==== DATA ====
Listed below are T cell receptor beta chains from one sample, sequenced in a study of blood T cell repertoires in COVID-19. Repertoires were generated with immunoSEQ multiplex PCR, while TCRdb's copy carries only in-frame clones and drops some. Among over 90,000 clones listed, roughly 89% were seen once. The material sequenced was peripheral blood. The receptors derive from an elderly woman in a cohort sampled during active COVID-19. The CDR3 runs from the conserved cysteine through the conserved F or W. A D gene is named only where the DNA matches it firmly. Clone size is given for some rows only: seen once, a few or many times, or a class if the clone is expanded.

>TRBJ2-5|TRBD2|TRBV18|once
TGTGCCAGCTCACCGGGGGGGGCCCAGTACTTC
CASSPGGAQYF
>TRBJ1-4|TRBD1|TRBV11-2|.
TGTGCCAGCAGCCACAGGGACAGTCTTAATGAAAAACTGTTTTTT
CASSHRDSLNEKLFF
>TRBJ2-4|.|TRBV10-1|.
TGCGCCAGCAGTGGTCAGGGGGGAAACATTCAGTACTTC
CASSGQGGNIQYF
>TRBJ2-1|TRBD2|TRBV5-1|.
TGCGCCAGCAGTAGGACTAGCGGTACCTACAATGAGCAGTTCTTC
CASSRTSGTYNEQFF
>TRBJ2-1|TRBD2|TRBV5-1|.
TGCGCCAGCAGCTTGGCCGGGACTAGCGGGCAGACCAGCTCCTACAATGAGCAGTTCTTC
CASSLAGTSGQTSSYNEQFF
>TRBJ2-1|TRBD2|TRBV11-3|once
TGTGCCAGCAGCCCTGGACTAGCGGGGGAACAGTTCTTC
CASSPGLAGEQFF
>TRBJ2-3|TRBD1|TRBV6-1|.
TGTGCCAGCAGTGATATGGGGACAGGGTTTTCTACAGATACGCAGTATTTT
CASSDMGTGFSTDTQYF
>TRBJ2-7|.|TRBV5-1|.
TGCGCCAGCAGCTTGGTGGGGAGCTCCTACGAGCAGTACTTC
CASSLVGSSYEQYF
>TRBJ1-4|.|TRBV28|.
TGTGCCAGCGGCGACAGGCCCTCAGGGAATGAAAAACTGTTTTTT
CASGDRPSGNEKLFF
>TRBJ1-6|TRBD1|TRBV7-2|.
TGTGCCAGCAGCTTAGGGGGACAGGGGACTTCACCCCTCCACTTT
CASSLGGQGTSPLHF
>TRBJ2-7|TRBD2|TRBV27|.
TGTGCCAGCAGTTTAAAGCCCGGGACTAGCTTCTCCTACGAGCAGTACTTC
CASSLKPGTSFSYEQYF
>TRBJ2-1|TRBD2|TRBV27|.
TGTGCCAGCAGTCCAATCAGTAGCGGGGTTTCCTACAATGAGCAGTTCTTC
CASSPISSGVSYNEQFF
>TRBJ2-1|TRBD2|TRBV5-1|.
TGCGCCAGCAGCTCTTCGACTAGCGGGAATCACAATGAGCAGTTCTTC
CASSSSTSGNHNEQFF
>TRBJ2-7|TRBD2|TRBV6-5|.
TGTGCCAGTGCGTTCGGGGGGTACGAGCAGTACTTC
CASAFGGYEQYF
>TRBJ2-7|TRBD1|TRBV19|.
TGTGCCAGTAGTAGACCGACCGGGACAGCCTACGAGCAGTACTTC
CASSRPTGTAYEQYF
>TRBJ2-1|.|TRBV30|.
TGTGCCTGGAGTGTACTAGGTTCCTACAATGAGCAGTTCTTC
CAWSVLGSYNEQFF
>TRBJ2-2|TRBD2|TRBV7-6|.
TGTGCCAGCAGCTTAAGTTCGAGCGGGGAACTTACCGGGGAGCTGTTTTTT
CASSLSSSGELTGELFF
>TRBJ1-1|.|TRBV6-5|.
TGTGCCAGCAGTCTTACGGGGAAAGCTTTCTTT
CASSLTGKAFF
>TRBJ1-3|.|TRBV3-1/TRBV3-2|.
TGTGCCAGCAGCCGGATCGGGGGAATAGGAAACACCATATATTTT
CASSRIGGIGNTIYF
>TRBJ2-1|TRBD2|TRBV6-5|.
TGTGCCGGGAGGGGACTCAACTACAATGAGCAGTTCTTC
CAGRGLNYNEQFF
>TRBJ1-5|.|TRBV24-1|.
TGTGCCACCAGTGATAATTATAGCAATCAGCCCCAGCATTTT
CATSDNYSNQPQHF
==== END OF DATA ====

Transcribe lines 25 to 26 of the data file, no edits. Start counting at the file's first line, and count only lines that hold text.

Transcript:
CASSLVGSSYEQYF
>TRBJ1-4|.|TRBV28|.